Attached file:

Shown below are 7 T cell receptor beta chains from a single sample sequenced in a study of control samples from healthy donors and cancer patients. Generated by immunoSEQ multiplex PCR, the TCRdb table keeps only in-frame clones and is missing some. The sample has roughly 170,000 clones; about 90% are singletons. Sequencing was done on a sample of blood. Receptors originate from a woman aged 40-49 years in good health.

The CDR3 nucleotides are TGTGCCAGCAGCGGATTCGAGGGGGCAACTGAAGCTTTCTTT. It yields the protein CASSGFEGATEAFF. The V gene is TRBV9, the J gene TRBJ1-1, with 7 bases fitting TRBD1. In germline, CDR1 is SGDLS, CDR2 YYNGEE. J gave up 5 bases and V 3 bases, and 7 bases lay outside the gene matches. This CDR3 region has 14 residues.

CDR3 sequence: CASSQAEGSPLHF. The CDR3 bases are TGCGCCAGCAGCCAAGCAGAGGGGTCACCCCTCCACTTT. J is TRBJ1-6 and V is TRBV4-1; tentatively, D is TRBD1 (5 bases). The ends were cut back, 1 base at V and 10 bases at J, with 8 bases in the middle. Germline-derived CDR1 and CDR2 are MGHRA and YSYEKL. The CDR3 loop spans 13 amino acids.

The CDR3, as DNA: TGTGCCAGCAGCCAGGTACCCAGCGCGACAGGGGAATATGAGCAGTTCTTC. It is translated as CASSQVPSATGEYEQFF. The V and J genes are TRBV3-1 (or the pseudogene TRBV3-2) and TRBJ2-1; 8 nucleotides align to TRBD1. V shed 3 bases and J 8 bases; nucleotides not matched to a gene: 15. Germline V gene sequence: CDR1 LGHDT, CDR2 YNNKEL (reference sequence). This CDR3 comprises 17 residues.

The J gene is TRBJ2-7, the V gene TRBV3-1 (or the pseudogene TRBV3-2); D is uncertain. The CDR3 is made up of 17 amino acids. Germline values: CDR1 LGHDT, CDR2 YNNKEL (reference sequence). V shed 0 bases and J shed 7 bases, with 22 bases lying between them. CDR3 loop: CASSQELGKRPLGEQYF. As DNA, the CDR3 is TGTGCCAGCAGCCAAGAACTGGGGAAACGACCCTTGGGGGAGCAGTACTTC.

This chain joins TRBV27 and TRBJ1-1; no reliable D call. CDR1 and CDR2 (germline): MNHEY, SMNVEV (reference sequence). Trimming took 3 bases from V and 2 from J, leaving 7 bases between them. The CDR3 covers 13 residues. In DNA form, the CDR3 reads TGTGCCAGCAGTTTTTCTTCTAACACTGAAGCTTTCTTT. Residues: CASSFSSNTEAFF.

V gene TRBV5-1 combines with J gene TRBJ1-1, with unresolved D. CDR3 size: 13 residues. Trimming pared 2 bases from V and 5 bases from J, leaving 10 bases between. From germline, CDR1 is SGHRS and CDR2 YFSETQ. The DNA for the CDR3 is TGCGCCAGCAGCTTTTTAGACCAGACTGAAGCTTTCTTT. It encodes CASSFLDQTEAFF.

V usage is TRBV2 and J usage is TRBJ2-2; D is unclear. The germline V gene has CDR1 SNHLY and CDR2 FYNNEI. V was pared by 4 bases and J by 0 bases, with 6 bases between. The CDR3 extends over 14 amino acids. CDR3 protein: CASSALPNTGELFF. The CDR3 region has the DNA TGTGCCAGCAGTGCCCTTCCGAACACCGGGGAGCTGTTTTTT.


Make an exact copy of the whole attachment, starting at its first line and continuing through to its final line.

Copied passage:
Shown below are 7 T cell receptor beta chains from a single sample sequenced in a study of control samples from healthy donors and cancer patients. Generated by immunoSEQ multiplex PCR, the TCRdb table keeps only in-frame clones and is missing some. The sample has roughly 170,000 clones; about 90% are singletons. Sequencing was done on a sample of blood. Receptors originate from a woman aged 40-49 years in good health.

The CDR3 nucleotides are TGTGCCAGCAGCGGATTCGAGGGGGCAACTGAAGCTTTCTTT. It yields the protein CASSGFEGATEAFF. The V gene is TRBV9, the J gene TRBJ1-1, with 7 bases fitting TRBD1. In germline, CDR1 is SGDLS, CDR2 YYNGEE. J gave up 5 bases and V 3 bases, and 7 bases lay outside the gene matches. This CDR3 region has 14 residues.

CDR3 sequence: CASSQAEGSPLHF. The CDR3 bases are TGCGCCAGCAGCCAAGCAGAGGGGTCACCCCTCCACTTT. J is TRBJ1-6 and V is TRBV4-1; tentatively, D is TRBD1 (5 bases). The ends were cut back, 1 base at V and 10 bases at J, with 8 bases in the middle. Germline-derived CDR1 and CDR2 are MGHRA and YSYEKL. The CDR3 loop spans 13 amino acids.

The CDR3, as DNA: TGTGCCAGCAGCCAGGTACCCAGCGCGACAGGGGAATATGAGCAGTTCTTC. It is translated as CASSQVPSATGEYEQFF. The V and J genes are TRBV3-1 (or the pseudogene TRBV3-2) and TRBJ2-1; 8 nucleotides align to TRBD1. V shed 3 bases and J 8 bases; nucleotides not matched to a gene: 15. Germline V gene sequence: CDR1 LGHDT, CDR2 YNNKEL (reference sequence). This CDR3 comprises 17 residues.

The J gene is TRBJ2-7, the V gene TRBV3-1 (or the pseudogene TRBV3-2); D is uncertain. The CDR3 is made up of 17 amino acids. Germline values: CDR1 LGHDT, CDR2 YNNKEL (reference sequence). V shed 0 bases and J shed 7 bases, with 22 bases lying between them. CDR3 loop: CASSQELGKRPLGEQYF. As DNA, the CDR3 is TGTGCCAGCAGCCAAGAACTGGGGAAACGACCCTTGGGGGAGCAGTACTTC.

This chain joins TRBV27 and TRBJ1-1; no reliable D call. CDR1 and CDR2 (germline): MNHEY, SMNVEV (reference sequence). Trimming took 3 bases from V and 2 from J, leaving 7 bases between them. The CDR3 covers 13 residues. In DNA form, the CDR3 reads TGTGCCAGCAGTTTTTCTTCTAACACTGAAGCTTTCTTT. Residues: CASSFSSNTEAFF.

V gene TRBV5-1 combines with J gene TRBJ1-1, with unresolved D. CDR3 size: 13 residues. Trimming pared 2 bases from V and 5 bases from J, leaving 10 bases between. From germline, CDR1 is SGHRS and CDR2 YFSETQ. The DNA for the CDR3 is TGCGCCAGCAGCTTTTTAGACCAGACTGAAGCTTTCTTT. It encodes CASSFLDQTEAFF.

V usage is TRBV2 and J usage is TRBJ2-2; D is unclear. The germline V gene has CDR1 SNHLY and CDR2 FYNNEI. V was pared by 4 bases and J by 0 bases, with 6 bases between. The CDR3 extends over 14 amino acids. CDR3 protein: CASSALPNTGELFF. The CDR3 region has the DNA TGTGCCAGCAGTGCCCTTCCGAACACCGGGGAGCTGTTTTTT.